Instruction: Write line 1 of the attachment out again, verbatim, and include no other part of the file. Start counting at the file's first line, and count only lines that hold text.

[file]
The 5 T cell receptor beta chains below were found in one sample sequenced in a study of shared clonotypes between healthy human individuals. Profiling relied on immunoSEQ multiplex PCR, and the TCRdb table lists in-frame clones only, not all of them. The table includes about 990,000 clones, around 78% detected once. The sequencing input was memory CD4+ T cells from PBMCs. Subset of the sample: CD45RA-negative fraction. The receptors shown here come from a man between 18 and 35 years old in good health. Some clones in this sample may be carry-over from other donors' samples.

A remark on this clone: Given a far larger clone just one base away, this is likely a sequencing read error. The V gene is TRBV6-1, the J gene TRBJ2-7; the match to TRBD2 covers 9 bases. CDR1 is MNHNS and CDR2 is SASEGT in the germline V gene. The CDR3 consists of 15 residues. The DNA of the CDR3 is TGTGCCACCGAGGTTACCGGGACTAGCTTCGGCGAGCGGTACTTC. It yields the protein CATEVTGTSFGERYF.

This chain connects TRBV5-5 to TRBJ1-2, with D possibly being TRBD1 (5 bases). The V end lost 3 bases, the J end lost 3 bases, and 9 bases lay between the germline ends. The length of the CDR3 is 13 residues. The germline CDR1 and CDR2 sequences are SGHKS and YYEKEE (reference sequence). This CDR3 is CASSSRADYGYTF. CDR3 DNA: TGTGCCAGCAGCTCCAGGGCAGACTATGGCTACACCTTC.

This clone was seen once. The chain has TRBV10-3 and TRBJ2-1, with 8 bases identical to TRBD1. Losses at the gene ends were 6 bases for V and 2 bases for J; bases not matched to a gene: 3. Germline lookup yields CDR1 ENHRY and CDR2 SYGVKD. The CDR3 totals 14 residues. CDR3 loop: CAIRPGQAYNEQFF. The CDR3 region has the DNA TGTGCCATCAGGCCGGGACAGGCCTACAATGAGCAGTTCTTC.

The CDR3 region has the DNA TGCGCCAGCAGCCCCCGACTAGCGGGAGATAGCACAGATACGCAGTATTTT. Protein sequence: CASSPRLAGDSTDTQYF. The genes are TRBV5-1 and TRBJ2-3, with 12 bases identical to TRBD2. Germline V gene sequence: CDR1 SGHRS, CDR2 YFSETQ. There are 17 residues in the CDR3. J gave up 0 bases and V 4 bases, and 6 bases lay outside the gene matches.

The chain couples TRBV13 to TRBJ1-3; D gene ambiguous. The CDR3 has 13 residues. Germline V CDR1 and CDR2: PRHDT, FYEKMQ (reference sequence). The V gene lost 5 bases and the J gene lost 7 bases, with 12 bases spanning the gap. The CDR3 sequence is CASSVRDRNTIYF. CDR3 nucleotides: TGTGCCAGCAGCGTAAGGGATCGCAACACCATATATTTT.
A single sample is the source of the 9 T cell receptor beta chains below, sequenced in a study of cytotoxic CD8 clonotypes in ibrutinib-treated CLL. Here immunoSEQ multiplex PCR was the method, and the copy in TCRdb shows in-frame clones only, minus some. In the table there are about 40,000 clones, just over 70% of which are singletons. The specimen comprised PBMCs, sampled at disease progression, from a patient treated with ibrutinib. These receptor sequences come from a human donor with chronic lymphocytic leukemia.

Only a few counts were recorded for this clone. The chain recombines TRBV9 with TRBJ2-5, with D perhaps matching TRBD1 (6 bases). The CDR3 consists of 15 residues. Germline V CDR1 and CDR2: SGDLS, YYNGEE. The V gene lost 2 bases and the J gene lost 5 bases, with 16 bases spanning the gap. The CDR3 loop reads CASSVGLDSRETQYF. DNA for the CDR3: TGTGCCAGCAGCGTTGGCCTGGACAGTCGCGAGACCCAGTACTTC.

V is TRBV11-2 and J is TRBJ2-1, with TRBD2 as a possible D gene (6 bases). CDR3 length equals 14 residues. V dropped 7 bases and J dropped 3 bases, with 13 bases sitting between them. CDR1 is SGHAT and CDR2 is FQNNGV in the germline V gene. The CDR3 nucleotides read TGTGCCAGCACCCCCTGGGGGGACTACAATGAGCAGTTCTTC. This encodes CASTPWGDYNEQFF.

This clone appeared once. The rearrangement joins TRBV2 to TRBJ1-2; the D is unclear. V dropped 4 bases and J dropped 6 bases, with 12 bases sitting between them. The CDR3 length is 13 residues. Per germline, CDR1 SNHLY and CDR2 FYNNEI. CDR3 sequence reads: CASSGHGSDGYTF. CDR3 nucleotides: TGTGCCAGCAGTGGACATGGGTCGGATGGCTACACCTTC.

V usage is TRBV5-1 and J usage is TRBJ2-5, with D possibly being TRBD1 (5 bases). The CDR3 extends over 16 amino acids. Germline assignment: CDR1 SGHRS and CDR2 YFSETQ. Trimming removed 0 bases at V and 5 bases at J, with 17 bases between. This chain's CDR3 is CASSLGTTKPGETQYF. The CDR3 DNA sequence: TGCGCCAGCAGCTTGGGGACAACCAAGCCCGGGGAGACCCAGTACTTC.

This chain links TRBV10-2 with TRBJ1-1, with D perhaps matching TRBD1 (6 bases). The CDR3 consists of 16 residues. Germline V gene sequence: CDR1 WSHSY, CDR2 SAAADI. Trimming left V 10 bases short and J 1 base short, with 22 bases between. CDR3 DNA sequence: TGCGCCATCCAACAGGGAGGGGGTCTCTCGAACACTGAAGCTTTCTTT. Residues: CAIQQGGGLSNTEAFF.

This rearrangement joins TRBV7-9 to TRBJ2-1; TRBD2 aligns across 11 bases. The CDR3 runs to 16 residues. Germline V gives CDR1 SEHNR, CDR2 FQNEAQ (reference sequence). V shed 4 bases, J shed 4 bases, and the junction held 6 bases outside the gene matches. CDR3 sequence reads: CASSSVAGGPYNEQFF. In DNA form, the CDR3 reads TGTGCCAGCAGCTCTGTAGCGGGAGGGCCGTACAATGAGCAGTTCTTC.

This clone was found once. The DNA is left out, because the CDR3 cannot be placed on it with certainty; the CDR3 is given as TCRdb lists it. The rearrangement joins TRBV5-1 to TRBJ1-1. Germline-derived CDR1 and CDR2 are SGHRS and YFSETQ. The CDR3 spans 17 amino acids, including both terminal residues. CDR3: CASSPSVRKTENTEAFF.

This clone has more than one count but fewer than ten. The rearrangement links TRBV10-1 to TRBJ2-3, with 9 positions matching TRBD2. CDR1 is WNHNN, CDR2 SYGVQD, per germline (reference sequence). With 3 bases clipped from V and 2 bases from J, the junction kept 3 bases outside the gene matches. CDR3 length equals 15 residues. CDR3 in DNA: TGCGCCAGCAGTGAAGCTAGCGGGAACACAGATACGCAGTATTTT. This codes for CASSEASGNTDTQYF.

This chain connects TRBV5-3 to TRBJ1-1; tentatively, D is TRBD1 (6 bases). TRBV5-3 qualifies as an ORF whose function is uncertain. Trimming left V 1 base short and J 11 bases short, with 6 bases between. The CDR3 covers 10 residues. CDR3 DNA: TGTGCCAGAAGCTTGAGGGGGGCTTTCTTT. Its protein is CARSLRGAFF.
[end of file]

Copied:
The 5 T cell receptor beta chains below were found in one sample sequenced in a study of shared clonotypes between healthy human individuals. Profiling relied on immunoSEQ multiplex PCR, and the TCRdb table lists in-frame clones only, not all of them. The table includes about 990,000 clones, around 78% detected once. The sequencing input was memory CD4+ T cells from PBMCs. Subset of the sample: CD45RA-negative fraction. The receptors shown here come from a man between 18 and 35 years old in good health. Some clones in this sample may be carry-over from other donors' samples.